Dog owners love their dogs. But with Dachshunds that devotion reaches new heights. The reasons aren’t hard to understand. Dachshunds are special in many ways.
Translation from the German ‘badger dog’ shows just one of those ways. Bred in the early 1600s to hunt those ferocious little animals, the Dachshund became ferocious himself. That assertive and fearless attitude remains today.
That feisty nature can be a positive or negative.
Dogs that are independent can make great companions, since that also makes them playful and exploratory. It provides the dog with lots of energy and a willingness to try new things. It also means that training them requires extra patience and skill. The breed is more inclined than many to strive for alpha status in the household. Reminding them that the human is boss may require a long struggle.
But that training has to be appropriate to the breed’s mental and physical attributes.
Dachshunds weigh between 10-30 lbs and are 9 inches high at the shoulder. Toy varieties are quite a bit smaller, often under 8 lbs and only 5 inches high. Their lifespan is between 14-17 years, on average.
With their long bodies and short legs, Dachshunds are much more prone to spinal problems than other breeds. Rough handling can cause serious problems.
At the same time, because they are assertive, simply screaming won’t do the trick. At best that produces a fearful dog, at worst, they can become hostile and aggressive in response. They may look at their trainer as an enemy badger. Barking is more common in Doxies, too, so owners should be prepared.
With the right approach, though, they make for excellent pets and companions.
There are three basic varieties – Smooth-Coats, Wire-Coats and Long-Hairs. But the difference goes beyond the type of fur they sport. The personalities of the three types tend to follow a pattern, as well.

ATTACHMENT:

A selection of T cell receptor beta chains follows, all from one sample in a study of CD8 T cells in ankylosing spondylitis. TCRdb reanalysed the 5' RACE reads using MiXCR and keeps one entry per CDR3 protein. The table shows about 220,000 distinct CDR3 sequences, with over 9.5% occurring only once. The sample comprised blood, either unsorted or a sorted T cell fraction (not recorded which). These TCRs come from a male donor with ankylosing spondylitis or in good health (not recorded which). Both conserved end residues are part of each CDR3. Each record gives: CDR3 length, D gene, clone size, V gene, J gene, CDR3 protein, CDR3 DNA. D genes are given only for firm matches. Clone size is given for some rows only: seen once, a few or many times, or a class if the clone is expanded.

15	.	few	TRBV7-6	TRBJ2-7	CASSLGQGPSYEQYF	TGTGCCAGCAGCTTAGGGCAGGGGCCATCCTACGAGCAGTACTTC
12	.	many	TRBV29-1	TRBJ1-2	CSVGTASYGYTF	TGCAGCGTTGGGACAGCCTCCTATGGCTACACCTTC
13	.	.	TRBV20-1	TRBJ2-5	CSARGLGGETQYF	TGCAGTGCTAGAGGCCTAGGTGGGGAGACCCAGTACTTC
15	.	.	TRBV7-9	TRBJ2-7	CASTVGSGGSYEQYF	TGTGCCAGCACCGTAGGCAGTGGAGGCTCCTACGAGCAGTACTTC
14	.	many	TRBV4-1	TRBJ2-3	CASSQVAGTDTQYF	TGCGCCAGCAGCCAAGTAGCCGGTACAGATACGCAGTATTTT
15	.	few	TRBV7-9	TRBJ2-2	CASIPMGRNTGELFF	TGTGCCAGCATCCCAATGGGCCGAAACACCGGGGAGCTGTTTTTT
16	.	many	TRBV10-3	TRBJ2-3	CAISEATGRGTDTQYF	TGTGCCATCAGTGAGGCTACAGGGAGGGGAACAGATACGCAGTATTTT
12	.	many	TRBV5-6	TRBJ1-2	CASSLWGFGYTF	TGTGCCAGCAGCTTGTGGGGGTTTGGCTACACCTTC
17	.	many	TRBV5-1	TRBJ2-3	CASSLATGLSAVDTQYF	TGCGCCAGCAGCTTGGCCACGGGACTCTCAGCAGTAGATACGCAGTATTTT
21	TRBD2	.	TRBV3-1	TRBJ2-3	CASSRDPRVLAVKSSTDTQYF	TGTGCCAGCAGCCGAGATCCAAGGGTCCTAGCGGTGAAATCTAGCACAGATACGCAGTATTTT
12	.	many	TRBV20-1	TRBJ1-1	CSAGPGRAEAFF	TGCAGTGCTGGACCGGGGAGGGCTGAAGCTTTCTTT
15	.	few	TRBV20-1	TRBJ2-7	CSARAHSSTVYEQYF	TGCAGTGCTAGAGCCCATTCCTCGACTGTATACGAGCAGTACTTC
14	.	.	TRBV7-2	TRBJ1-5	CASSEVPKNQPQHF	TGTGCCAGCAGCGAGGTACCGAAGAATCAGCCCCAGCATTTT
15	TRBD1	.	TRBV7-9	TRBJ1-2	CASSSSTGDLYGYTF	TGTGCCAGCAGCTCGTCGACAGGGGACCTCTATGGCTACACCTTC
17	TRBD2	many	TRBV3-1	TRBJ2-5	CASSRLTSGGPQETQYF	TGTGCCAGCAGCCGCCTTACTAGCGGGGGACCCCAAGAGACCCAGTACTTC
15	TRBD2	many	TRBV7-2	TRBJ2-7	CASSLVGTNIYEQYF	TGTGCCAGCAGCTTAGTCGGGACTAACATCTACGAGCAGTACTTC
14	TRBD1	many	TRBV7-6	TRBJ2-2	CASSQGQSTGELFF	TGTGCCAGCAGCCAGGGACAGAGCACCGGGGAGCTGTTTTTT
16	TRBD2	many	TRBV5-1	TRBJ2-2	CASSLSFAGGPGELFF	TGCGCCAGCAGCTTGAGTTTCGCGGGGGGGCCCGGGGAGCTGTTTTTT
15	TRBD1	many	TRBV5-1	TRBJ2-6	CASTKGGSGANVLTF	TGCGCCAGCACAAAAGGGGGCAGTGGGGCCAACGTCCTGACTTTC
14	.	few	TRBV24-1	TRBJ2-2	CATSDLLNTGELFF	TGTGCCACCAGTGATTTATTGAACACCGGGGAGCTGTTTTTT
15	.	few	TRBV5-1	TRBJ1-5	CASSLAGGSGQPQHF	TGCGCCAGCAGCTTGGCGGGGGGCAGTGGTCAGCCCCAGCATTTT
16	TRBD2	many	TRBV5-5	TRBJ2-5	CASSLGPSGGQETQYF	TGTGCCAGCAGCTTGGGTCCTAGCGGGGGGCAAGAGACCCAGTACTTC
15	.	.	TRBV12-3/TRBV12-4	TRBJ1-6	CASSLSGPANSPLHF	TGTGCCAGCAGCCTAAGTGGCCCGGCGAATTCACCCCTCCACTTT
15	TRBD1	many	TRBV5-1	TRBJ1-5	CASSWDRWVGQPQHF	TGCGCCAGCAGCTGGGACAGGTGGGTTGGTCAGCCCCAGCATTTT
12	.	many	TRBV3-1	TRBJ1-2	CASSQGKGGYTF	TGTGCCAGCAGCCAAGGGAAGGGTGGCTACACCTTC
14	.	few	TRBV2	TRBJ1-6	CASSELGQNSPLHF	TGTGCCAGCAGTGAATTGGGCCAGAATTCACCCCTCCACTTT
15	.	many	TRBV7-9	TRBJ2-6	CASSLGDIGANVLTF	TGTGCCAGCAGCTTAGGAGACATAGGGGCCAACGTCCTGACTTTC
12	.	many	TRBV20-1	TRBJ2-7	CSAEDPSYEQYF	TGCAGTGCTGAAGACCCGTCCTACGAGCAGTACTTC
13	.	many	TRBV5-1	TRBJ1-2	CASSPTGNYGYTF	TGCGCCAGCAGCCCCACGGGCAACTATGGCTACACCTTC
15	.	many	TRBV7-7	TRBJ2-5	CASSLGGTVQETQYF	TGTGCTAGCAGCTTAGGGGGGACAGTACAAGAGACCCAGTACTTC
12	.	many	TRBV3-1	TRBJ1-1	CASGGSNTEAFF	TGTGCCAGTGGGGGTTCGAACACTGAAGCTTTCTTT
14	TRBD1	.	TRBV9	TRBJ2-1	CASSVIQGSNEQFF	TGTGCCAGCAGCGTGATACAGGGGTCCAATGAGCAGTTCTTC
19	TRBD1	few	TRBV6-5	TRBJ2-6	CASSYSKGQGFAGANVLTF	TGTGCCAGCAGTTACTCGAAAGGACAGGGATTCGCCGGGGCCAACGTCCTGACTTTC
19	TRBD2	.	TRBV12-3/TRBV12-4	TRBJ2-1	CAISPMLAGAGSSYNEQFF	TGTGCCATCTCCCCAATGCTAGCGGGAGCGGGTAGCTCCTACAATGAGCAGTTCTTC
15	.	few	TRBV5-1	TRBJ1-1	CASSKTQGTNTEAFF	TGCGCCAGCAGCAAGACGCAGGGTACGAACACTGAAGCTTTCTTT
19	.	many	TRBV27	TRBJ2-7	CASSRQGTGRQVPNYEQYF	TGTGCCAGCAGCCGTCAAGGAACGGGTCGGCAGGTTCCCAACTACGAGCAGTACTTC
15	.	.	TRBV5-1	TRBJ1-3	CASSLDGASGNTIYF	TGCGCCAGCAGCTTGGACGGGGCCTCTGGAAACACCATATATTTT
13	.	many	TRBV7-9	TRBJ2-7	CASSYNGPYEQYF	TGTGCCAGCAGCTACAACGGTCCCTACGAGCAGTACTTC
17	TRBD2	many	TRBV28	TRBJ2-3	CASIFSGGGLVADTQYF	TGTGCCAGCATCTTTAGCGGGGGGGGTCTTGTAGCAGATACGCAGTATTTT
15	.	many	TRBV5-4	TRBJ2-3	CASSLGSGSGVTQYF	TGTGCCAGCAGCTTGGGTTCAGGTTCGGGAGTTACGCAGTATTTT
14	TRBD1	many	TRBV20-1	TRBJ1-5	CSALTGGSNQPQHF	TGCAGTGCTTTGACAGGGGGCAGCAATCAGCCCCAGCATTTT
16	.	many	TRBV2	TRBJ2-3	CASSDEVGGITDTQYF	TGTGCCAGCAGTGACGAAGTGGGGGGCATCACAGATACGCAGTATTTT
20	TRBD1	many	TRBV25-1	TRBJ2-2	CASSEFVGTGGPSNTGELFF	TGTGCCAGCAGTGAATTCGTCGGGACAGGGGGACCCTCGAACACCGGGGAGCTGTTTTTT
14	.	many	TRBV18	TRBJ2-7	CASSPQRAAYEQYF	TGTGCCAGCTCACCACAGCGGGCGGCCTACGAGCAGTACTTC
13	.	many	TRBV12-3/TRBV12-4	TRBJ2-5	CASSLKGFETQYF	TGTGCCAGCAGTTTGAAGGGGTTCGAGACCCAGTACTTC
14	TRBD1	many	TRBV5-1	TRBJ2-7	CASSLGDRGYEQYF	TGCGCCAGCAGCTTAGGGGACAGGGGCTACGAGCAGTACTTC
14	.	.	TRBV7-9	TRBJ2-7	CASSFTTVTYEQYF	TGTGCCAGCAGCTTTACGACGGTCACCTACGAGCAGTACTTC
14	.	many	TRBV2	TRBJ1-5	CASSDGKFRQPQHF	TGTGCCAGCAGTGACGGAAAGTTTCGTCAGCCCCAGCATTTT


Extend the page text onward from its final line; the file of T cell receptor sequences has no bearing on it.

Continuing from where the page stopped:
Smooth-haired Dachshunds more often attach themselves to a single family member. While they will tolerate other humans, they tend to be stand-offish and wary of other animals. The Wire-Haired is usually more playful and outgoing. Long-haired Doxies tend to be a little more placid. Though, like any Dachshund, they are up for a game of fetch whenever the opportunity exists.
Apart from spinal problems, Dachshunds less often suffer from diseases that are more prevalent in other breeds. Diabetes, abdominal cancers and other diseases are possible but much less common in Doxies. Urinary tract problems (such as stones) can occur, but they are more likely in special varieties such as Double Dapples and those with blue eyes. These types tend to have more eye and hearing problems, too.
Raising any dog is a challenge, if they are to be healthy and happy. But Dachshund owners commonly report that the rewards in their case are especially large. Dachshunds are highly affectionate and very loyal. The people who live with them tend to return the favor.